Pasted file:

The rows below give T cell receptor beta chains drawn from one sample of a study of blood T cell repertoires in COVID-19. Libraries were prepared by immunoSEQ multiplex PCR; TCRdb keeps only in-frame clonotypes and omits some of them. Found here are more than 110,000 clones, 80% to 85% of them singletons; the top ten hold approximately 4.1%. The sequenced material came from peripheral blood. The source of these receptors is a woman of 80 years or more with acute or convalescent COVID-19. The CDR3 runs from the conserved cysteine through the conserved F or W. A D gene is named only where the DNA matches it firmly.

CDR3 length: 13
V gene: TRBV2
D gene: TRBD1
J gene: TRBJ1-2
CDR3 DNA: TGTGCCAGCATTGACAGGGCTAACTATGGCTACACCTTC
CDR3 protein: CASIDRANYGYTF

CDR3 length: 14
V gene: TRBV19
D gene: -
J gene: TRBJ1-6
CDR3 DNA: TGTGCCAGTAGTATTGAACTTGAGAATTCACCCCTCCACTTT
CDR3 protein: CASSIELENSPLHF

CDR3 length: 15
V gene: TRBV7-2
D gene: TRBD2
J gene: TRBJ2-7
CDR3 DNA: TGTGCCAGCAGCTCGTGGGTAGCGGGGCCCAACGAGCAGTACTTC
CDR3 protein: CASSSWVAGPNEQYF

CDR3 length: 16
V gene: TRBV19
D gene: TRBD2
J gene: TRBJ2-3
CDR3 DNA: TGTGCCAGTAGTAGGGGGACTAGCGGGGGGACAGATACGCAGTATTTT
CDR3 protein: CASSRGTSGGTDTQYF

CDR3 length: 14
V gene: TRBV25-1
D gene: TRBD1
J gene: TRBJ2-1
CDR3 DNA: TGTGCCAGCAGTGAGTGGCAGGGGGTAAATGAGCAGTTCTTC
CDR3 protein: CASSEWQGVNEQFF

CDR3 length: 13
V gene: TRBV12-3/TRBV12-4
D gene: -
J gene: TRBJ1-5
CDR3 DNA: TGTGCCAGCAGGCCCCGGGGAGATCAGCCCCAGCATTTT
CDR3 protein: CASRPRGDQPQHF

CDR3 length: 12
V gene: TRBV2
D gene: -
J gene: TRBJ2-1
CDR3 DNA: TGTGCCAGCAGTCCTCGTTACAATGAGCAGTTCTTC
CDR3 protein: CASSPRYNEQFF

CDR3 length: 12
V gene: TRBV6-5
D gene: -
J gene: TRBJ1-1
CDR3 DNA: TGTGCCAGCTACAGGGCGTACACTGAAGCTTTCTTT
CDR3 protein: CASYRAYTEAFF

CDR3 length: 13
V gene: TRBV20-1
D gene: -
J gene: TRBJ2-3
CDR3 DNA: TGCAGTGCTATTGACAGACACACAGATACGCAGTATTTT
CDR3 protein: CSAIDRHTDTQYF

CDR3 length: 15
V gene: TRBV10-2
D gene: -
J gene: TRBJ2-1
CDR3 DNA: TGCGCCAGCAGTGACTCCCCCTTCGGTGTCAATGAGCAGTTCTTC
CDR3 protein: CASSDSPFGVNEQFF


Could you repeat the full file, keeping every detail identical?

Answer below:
The rows below give T cell receptor beta chains drawn from one sample of a study of blood T cell repertoires in COVID-19. Libraries were prepared by immunoSEQ multiplex PCR; TCRdb keeps only in-frame clonotypes and omits some of them. Found here are more than 110,000 clones, 80% to 85% of them singletons; the top ten hold approximately 4.1%. The sequenced material came from peripheral blood. The source of these receptors is a woman of 80 years or more with acute or convalescent COVID-19. The CDR3 runs from the conserved cysteine through the conserved F or W. A D gene is named only where the DNA matches it firmly.

CDR3 length: 13
V gene: TRBV2
D gene: TRBD1
J gene: TRBJ1-2
CDR3 DNA: TGTGCCAGCATTGACAGGGCTAACTATGGCTACACCTTC
CDR3 protein: CASIDRANYGYTF

CDR3 length: 14
V gene: TRBV19
D gene: -
J gene: TRBJ1-6
CDR3 DNA: TGTGCCAGTAGTATTGAACTTGAGAATTCACCCCTCCACTTT
CDR3 protein: CASSIELENSPLHF

CDR3 length: 15
V gene: TRBV7-2
D gene: TRBD2
J gene: TRBJ2-7
CDR3 DNA: TGTGCCAGCAGCTCGTGGGTAGCGGGGCCCAACGAGCAGTACTTC
CDR3 protein: CASSSWVAGPNEQYF

CDR3 length: 16
V gene: TRBV19
D gene: TRBD2
J gene: TRBJ2-3
CDR3 DNA: TGTGCCAGTAGTAGGGGGACTAGCGGGGGGACAGATACGCAGTATTTT
CDR3 protein: CASSRGTSGGTDTQYF

CDR3 length: 14
V gene: TRBV25-1
D gene: TRBD1
J gene: TRBJ2-1
CDR3 DNA: TGTGCCAGCAGTGAGTGGCAGGGGGTAAATGAGCAGTTCTTC
CDR3 protein: CASSEWQGVNEQFF

CDR3 length: 13
V gene: TRBV12-3/TRBV12-4
D gene: -
J gene: TRBJ1-5
CDR3 DNA: TGTGCCAGCAGGCCCCGGGGAGATCAGCCCCAGCATTTT
CDR3 protein: CASRPRGDQPQHF

CDR3 length: 12
V gene: TRBV2
D gene: -
J gene: TRBJ2-1
CDR3 DNA: TGTGCCAGCAGTCCTCGTTACAATGAGCAGTTCTTC
CDR3 protein: CASSPRYNEQFF

CDR3 length: 12
V gene: TRBV6-5
D gene: -
J gene: TRBJ1-1
CDR3 DNA: TGTGCCAGCTACAGGGCGTACACTGAAGCTTTCTTT
CDR3 protein: CASYRAYTEAFF

CDR3 length: 13
V gene: TRBV20-1
D gene: -
J gene: TRBJ2-3
CDR3 DNA: TGCAGTGCTATTGACAGACACACAGATACGCAGTATTTT
CDR3 protein: CSAIDRHTDTQYF

CDR3 length: 15
V gene: TRBV10-2
D gene: -
J gene: TRBJ2-1
CDR3 DNA: TGCGCCAGCAGTGACTCCCCCTTCGGTGTCAATGAGCAGTTCTTC
CDR3 protein: CASSDSPFGVNEQFF